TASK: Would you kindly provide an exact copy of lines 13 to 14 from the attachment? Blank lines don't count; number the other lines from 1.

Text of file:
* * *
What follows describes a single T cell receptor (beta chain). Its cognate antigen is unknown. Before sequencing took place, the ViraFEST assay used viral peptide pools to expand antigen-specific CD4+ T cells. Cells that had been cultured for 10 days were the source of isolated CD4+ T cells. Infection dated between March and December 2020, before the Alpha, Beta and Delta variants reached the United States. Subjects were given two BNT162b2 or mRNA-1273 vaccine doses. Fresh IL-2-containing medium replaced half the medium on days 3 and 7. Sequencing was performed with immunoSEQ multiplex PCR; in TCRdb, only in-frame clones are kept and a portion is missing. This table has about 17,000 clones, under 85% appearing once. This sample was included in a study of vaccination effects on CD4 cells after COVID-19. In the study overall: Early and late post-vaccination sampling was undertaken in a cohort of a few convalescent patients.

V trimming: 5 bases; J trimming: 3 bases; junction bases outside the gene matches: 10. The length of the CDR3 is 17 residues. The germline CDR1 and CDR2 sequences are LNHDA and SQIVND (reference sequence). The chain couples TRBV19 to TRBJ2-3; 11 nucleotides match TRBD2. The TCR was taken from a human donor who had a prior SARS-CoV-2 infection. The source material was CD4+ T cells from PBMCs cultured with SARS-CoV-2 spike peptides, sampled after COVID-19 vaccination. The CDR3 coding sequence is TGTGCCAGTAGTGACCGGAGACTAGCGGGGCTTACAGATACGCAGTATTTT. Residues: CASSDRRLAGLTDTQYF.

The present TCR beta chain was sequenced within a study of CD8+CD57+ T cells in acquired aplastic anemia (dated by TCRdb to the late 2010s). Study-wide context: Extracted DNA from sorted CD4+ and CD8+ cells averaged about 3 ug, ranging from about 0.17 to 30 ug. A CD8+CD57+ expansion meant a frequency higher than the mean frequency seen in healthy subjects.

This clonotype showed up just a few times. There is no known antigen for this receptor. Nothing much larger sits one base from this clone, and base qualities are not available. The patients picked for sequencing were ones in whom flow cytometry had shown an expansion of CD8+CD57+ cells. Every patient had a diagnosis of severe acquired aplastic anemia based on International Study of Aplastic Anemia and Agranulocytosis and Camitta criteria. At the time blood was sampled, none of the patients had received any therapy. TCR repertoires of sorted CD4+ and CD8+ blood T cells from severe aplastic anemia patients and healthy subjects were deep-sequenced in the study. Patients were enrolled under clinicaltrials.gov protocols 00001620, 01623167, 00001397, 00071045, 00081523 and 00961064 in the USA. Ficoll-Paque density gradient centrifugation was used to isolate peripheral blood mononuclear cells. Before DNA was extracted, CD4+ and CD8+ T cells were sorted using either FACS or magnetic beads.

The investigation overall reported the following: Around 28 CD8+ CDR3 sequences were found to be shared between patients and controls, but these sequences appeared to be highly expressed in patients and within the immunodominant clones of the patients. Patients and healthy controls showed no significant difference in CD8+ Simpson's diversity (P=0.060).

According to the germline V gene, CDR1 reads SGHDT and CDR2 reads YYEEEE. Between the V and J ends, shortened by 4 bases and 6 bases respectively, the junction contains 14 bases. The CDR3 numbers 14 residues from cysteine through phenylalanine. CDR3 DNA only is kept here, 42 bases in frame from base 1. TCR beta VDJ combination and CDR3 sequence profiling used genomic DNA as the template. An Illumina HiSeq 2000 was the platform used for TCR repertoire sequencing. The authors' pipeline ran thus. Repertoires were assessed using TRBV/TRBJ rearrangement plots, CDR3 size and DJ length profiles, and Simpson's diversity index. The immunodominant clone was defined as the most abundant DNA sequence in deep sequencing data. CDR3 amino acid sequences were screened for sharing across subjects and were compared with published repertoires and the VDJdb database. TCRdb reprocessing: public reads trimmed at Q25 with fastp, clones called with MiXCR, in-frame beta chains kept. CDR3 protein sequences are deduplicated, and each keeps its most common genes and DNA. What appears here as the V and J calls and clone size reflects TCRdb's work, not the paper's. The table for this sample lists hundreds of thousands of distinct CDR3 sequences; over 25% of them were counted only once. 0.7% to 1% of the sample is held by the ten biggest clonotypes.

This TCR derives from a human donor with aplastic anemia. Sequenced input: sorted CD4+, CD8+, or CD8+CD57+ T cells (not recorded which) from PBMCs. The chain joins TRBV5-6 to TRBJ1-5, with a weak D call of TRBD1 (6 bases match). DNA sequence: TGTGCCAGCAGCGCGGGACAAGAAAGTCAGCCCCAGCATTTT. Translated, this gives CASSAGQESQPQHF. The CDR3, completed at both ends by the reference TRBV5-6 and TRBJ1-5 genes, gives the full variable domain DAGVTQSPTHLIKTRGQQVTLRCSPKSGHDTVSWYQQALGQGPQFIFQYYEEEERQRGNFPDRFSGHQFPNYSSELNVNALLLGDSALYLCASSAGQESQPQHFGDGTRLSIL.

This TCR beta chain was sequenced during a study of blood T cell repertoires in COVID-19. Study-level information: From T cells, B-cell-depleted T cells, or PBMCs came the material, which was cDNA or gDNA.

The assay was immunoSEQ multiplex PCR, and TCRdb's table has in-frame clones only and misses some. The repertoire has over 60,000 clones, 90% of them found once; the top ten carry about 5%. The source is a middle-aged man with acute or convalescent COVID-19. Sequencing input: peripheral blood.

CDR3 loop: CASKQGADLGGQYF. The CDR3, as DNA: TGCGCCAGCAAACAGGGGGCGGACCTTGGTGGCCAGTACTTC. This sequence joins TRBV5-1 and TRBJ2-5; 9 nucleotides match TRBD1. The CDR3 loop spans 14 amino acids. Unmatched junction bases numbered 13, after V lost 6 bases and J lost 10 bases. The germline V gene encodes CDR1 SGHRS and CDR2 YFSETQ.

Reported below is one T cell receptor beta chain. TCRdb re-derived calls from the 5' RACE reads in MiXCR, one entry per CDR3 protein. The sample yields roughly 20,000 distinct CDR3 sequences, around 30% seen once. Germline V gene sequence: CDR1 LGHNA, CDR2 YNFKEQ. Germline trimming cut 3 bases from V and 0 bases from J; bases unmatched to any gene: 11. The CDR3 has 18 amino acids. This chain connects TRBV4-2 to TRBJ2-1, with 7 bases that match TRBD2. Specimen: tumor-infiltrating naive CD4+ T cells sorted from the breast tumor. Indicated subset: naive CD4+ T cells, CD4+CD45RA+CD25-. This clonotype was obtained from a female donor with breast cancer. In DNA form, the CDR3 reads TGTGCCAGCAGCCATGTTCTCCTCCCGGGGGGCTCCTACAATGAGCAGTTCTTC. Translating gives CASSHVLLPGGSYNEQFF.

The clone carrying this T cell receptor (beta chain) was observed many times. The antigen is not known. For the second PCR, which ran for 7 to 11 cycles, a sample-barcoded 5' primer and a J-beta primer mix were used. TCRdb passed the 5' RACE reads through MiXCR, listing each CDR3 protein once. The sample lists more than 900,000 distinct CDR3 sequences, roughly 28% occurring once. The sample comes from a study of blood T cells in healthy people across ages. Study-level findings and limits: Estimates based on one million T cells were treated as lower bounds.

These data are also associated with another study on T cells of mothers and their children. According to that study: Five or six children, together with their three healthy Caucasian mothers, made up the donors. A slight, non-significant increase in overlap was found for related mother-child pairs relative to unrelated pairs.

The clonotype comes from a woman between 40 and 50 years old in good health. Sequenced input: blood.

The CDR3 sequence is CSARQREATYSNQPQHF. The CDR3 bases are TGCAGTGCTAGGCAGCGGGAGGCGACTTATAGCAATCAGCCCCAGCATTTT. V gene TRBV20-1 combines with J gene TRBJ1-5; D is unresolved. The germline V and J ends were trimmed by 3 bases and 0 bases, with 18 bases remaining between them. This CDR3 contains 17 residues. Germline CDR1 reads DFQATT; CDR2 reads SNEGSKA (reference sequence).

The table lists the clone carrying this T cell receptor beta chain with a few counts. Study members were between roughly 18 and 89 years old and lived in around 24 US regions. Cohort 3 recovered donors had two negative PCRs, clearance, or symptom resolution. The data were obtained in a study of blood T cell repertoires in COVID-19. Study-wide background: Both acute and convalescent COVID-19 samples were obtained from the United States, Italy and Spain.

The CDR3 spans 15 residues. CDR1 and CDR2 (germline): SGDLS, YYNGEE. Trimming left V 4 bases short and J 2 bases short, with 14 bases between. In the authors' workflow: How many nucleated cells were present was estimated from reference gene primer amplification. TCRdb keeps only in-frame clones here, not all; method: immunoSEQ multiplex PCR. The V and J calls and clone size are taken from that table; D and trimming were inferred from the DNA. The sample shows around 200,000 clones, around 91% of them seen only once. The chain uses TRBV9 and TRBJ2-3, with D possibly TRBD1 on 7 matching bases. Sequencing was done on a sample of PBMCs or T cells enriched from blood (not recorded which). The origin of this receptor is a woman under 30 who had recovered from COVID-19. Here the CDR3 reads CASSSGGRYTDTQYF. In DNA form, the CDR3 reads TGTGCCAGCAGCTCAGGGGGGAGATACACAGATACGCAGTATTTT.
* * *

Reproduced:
These data are also associated with another study on T cells of mothers and their children. According to that study: Five or six children, together with their three healthy Caucasian mothers, made up the donors. A slight, non-significant increase in overlap was found for related mother-child pairs relative to unrelated pairs.

The clonotype comes from a woman between 40 and 50 years old in good health. Sequenced input: blood.